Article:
No one wants to say Kendrick Perkins’ name here. But it’s unavoidable. The Celtics were a terrible team on the offensive glass even with Perkins. But they weren’t this bad, and at least they could prevent the other team from getting that many. The key with offensive rebounds isn’t getting your own, it’s preventing the other team from getting them. Makes it that much harder to defend, that much harder to keep your defense set, that much harder to maintain position. Perkins may not have nabbed any himself, but he would have helped to keep Chris Bosh and Joel Anthony from getting nine total.

The Celtics can dismiss this. They’ve earned the right after turning on the afterburners and blazing past the East last year in the playoffs after a terrible end to their regular season that went on for months. But there’s no way to stop the concerns being spoken in Boston about this team after the trade. They don’t seem like the Celtics of old, in attitude or execution. No one’s counting them out. But even in a single loss in the season series they’ve already won, this game brings with it even more erasers being taken out for the Celtics’ penciled spot in the Finals.

Some notes:

  • Jeff Green was put on LeBron James for a stretch in the 3rd and 4th quarters, as he was brought on in part to match up with LeBron. That did not work out well. And when I say that, I mean it in the same way that I say “going swimming did not work out well for that girl in the beginning of “Jaws.”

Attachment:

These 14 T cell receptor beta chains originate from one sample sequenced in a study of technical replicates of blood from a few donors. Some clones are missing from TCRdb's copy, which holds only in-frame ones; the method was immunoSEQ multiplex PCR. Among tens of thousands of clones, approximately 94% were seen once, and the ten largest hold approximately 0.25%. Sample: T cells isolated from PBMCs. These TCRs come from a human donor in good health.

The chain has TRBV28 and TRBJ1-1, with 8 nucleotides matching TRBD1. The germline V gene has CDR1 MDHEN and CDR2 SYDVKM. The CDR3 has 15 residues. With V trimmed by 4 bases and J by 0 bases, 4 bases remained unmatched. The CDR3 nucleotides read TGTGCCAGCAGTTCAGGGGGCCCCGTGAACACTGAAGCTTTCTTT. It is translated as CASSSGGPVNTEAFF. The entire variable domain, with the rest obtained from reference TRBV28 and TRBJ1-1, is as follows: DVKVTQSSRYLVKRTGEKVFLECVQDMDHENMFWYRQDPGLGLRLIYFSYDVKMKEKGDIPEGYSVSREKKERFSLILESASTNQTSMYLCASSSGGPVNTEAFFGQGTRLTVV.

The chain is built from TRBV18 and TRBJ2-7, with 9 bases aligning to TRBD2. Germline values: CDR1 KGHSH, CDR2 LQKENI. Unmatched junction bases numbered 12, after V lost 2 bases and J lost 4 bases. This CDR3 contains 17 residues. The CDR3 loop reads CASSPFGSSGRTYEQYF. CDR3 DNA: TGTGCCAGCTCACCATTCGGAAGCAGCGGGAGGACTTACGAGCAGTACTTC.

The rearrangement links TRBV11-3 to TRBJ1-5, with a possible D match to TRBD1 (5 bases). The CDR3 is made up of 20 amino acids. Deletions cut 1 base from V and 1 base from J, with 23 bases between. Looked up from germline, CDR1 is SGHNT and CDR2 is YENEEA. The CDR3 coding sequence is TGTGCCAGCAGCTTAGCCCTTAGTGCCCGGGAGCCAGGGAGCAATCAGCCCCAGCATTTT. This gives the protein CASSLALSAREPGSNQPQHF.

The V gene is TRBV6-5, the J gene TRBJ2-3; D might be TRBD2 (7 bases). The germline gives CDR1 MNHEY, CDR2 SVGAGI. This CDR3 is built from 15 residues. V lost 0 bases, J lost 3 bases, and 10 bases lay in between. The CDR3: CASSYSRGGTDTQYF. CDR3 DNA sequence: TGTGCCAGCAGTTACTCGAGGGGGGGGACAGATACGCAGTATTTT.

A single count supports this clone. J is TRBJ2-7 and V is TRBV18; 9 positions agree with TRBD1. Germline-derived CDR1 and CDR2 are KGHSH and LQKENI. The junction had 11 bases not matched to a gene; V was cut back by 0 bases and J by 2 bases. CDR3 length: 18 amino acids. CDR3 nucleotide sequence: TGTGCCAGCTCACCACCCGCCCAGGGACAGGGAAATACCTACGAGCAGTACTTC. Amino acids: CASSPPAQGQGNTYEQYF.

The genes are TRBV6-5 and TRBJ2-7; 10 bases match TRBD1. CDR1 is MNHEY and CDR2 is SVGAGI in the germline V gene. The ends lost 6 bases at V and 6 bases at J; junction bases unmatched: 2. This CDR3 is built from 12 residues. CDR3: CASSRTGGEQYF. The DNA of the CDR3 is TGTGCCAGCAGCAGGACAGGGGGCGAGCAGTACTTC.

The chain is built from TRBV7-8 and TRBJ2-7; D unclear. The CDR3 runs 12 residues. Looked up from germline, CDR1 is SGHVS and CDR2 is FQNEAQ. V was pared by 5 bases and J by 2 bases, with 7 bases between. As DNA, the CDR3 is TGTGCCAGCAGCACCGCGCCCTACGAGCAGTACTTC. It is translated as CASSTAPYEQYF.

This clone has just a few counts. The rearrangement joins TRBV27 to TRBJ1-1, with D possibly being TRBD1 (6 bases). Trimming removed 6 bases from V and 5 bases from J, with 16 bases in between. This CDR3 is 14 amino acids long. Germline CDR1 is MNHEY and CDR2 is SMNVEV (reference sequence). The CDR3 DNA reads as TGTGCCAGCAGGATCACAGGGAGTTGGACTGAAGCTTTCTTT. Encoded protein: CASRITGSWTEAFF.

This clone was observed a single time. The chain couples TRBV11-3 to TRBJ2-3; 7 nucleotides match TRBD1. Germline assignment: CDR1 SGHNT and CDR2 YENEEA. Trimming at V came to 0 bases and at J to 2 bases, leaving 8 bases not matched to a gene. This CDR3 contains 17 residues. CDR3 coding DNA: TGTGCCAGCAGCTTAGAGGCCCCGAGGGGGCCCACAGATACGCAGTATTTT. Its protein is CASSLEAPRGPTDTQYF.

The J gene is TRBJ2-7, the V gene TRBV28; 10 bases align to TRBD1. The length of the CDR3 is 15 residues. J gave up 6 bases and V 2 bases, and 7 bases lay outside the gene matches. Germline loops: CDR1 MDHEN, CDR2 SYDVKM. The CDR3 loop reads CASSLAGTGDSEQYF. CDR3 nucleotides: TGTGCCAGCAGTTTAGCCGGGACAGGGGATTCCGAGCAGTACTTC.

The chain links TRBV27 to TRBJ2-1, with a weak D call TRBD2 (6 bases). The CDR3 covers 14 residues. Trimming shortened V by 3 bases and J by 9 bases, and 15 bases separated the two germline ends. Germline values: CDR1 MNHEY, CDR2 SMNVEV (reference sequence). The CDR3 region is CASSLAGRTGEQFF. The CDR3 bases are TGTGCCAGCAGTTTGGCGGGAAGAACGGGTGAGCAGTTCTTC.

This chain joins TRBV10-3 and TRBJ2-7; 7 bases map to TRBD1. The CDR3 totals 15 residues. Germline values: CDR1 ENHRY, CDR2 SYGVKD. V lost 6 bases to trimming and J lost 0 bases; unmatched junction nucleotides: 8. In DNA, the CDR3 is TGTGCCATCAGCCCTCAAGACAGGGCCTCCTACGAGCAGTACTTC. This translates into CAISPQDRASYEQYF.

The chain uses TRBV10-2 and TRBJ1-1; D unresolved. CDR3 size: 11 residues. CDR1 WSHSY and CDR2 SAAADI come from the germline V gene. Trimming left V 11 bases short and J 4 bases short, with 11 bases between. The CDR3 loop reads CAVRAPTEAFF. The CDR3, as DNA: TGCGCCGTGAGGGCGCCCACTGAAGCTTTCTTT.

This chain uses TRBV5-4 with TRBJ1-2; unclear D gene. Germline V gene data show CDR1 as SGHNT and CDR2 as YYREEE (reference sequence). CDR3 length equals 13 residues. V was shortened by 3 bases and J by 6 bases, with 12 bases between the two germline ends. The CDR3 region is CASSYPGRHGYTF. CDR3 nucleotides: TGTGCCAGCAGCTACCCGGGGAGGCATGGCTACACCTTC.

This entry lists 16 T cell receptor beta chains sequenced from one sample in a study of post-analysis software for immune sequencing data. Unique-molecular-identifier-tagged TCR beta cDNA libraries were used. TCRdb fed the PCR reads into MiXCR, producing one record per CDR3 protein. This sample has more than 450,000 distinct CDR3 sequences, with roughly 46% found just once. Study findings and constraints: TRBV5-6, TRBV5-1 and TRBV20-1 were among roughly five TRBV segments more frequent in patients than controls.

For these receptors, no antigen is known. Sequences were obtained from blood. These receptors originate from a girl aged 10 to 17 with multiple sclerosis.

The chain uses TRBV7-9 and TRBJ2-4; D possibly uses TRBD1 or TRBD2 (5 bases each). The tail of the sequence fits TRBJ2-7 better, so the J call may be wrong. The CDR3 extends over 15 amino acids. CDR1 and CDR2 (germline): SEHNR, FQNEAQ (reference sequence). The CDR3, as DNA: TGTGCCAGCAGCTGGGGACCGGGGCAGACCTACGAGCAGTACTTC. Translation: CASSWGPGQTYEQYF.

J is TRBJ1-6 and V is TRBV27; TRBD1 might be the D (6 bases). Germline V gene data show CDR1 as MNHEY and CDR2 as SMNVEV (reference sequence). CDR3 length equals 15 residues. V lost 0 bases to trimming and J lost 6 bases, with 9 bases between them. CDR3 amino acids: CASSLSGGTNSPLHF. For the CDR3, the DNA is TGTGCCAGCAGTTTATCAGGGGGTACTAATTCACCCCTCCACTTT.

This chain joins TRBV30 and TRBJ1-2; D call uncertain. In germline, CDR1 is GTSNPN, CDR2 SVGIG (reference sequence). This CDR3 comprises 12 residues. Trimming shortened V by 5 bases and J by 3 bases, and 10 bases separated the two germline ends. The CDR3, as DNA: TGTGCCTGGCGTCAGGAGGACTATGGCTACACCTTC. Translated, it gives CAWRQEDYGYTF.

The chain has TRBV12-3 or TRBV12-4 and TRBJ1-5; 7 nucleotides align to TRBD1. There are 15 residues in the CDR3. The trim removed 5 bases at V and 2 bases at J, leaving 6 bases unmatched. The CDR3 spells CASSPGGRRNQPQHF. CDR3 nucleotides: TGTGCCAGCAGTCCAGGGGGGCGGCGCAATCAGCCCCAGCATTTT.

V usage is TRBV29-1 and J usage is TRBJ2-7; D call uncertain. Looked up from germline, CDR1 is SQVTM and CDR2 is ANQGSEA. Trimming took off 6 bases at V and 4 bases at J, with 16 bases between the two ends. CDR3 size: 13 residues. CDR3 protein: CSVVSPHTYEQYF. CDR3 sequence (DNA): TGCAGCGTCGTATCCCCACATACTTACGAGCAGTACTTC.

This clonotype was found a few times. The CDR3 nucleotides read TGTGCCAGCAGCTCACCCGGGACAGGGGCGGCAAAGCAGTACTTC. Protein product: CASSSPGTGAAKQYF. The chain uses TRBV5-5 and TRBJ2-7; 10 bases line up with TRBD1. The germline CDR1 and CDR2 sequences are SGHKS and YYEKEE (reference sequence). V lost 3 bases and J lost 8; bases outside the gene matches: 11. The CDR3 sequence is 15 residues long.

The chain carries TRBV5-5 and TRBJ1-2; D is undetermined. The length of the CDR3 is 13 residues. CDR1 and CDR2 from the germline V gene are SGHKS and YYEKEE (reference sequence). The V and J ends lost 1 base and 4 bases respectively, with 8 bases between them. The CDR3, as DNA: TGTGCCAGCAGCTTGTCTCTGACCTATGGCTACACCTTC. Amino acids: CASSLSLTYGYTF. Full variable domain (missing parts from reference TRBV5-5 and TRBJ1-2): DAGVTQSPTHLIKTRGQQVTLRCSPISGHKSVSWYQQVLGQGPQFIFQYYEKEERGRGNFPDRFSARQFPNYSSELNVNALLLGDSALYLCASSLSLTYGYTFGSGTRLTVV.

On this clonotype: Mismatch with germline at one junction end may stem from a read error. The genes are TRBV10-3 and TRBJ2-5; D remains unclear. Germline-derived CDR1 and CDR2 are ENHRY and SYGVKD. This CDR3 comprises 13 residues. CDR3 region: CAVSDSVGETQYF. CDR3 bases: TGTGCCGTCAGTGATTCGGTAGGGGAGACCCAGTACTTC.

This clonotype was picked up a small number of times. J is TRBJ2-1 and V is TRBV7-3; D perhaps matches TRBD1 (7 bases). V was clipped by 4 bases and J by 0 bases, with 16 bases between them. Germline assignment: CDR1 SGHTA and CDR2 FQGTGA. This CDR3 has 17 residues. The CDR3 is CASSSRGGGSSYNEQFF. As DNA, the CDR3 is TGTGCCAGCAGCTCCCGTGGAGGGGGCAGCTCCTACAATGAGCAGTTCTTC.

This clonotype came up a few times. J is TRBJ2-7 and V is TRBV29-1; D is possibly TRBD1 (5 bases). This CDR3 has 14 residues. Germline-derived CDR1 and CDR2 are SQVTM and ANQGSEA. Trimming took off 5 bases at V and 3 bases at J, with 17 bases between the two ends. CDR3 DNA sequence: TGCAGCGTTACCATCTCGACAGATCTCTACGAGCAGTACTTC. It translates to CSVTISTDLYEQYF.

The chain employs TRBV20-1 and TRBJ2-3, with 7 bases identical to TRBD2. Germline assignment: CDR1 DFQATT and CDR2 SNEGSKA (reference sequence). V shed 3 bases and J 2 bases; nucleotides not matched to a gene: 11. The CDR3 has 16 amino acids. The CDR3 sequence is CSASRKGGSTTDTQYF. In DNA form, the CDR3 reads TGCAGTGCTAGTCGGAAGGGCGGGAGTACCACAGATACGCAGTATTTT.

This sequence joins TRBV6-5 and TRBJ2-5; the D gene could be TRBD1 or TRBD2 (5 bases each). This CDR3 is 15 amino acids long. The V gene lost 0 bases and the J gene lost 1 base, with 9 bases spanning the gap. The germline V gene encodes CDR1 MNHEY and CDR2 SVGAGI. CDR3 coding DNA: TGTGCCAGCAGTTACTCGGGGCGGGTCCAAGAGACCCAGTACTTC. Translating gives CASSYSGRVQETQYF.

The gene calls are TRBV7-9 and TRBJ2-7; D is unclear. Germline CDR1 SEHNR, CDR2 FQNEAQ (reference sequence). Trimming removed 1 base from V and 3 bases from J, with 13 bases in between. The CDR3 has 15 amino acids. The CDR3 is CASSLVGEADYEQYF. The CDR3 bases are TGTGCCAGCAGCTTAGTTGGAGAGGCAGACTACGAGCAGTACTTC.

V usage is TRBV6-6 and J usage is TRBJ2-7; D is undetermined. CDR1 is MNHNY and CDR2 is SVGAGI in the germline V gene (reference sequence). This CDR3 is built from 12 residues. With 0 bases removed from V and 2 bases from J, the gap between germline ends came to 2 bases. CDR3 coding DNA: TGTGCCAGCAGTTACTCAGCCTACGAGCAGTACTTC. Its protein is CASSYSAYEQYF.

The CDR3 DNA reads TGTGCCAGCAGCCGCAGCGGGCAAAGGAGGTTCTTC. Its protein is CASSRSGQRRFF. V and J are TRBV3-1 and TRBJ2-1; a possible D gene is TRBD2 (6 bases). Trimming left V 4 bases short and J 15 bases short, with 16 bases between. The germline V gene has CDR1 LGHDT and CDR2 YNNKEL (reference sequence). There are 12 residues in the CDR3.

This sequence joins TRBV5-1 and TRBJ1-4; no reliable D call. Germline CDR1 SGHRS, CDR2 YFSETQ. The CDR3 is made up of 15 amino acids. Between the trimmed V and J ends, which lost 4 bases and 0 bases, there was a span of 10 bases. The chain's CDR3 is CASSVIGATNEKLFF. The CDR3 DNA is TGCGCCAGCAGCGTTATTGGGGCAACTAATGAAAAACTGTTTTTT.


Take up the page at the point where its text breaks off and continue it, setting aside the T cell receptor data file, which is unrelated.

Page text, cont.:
• Glen Davis is in a bad, bad place right now. And instead of getting back to what he does best, attacking the glass, getting easy and sometimes overly difficult ridiculous shots underneath, drawing fouls, he’s operating space, relying on his jumper, trying to replicate Kevin Garnett’s pick and pop range abilities. Davis was 3-11 Sunday. Glen Davis took more shots than Ray Allen.
  • Speaking of Allen, Wade did a phenomenal job closing out on him on three-pointers. Instead of giving up as he had in the first three meetings, he committed to running Allen off. The result was Allen going 4-9 for just 13 points. Containment.
  • Joel Anthony had the game of his life Sunday with 7 points and 10 boards, including a nice dunk off a LeBron drive, spin and dish off. He played aggressively on defense, disrupted passing lanes, and played with energy. If the Heat are going to get role players to step up in the playoffs, Anthony playing well would be a huge boon.
  • Mike Miller sprained his thumb in the first half, and did not return.
  • Juwan Howard hit a shot. That’s how bad things got.

Report: Markelle Fultz was available in trade packages on draft night

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The Philadelphia 76ers are saying all the right things about Markelle Fultz — they are patient, they believe in his work with his new trainer to rebuild his jump shot, and they see him as part of the future. Plus, his handles look sharp.